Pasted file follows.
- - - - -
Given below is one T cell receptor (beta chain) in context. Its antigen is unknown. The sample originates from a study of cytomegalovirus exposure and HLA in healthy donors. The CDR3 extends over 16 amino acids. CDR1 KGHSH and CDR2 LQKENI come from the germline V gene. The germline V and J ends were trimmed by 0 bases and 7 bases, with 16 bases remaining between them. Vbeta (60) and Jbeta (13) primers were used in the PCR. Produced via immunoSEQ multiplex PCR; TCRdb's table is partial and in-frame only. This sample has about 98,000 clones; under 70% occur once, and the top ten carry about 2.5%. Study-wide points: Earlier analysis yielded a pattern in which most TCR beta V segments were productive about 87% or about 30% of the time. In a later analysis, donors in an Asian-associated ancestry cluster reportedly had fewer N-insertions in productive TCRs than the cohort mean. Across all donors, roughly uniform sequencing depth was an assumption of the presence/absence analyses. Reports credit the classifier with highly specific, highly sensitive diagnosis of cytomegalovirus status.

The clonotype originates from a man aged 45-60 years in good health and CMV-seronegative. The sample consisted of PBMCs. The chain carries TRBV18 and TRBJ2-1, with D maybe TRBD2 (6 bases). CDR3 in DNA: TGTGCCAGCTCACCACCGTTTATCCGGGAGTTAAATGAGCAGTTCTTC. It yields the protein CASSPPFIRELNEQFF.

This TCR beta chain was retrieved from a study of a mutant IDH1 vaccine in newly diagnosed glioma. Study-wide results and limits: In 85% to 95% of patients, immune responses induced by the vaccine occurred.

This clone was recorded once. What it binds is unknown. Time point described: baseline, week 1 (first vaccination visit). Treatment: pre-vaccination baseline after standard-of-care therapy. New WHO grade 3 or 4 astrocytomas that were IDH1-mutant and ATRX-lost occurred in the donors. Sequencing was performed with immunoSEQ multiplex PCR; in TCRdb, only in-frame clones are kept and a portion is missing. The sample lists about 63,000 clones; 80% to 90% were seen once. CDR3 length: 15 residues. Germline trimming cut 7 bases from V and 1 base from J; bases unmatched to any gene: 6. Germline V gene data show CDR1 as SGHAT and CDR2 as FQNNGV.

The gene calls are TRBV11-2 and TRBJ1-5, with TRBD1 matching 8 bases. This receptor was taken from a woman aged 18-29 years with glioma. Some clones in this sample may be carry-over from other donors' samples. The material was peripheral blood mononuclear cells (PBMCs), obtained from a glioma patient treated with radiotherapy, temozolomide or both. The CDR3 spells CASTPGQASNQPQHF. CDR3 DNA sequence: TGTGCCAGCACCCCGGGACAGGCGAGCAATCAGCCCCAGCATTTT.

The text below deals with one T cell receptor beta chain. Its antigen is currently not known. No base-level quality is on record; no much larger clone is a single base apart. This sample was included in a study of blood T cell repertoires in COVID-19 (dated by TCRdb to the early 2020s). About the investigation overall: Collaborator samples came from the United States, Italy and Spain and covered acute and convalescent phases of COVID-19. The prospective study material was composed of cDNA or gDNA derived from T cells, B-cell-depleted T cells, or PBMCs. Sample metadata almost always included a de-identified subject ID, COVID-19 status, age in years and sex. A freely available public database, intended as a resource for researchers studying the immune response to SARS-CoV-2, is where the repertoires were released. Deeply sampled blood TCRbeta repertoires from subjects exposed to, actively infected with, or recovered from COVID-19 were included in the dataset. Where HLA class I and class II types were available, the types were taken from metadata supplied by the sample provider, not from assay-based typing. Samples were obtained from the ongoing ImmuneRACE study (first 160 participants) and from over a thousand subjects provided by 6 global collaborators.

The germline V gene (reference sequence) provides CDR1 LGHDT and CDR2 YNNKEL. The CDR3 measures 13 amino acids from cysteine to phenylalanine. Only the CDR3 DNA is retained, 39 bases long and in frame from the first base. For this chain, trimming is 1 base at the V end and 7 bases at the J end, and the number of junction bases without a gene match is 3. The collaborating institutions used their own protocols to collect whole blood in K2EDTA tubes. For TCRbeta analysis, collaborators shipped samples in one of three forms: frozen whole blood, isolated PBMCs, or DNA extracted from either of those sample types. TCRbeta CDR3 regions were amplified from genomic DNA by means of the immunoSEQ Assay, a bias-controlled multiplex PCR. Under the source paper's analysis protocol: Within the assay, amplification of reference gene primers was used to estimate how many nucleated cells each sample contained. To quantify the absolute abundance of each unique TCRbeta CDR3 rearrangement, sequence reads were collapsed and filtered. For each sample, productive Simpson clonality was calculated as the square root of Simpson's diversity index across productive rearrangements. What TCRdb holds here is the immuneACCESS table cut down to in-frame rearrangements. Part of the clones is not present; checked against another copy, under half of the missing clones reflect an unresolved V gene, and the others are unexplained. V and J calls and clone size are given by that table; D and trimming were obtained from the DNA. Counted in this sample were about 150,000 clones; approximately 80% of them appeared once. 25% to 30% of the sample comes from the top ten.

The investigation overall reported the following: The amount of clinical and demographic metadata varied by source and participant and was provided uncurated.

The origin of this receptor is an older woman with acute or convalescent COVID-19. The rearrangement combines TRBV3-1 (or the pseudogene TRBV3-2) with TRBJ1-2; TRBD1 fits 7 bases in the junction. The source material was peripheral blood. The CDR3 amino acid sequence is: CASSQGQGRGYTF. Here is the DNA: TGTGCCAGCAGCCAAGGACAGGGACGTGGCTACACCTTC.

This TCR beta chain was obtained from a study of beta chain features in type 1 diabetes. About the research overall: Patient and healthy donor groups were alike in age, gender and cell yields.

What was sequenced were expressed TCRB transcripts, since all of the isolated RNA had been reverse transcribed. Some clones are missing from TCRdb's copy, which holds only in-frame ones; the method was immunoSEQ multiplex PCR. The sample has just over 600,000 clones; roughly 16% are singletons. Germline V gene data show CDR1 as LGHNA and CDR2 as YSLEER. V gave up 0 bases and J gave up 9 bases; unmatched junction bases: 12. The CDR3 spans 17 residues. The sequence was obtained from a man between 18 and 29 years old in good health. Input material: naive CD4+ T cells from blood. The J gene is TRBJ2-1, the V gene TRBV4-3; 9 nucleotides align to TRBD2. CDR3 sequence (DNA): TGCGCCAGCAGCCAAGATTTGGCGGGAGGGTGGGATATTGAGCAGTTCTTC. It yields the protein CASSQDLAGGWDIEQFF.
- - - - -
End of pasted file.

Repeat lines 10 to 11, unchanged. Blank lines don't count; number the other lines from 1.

This TCR beta chain was obtained from a study of beta chain features in type 1 diabetes. About the research overall: Patient and healthy donor groups were alike in age, gender and cell yields.

What was sequenced were expressed TCRB transcripts, since all of the isolated RNA had been reverse transcribed. Some clones are missing from TCRdb's copy, which holds only in-frame ones; the method was immunoSEQ multiplex PCR. The sample has just over 600,000 clones; roughly 16% are singletons. Germline V gene data show CDR1 as LGHNA and CDR2 as YSLEER. V gave up 0 bases and J gave up 9 bases; unmatched junction bases: 12. The CDR3 spans 17 residues. The sequence was obtained from a man between 18 and 29 years old in good health. Input material: naive CD4+ T cells from blood. The J gene is TRBJ2-1, the V gene TRBV4-3; 9 nucleotides align to TRBD2. CDR3 sequence (DNA): TGCGCCAGCAGCCAAGATTTGGCGGGAGGGTGGGATATTGAGCAGTTCTTC. It yields the protein CASSQDLAGGWDIEQFF.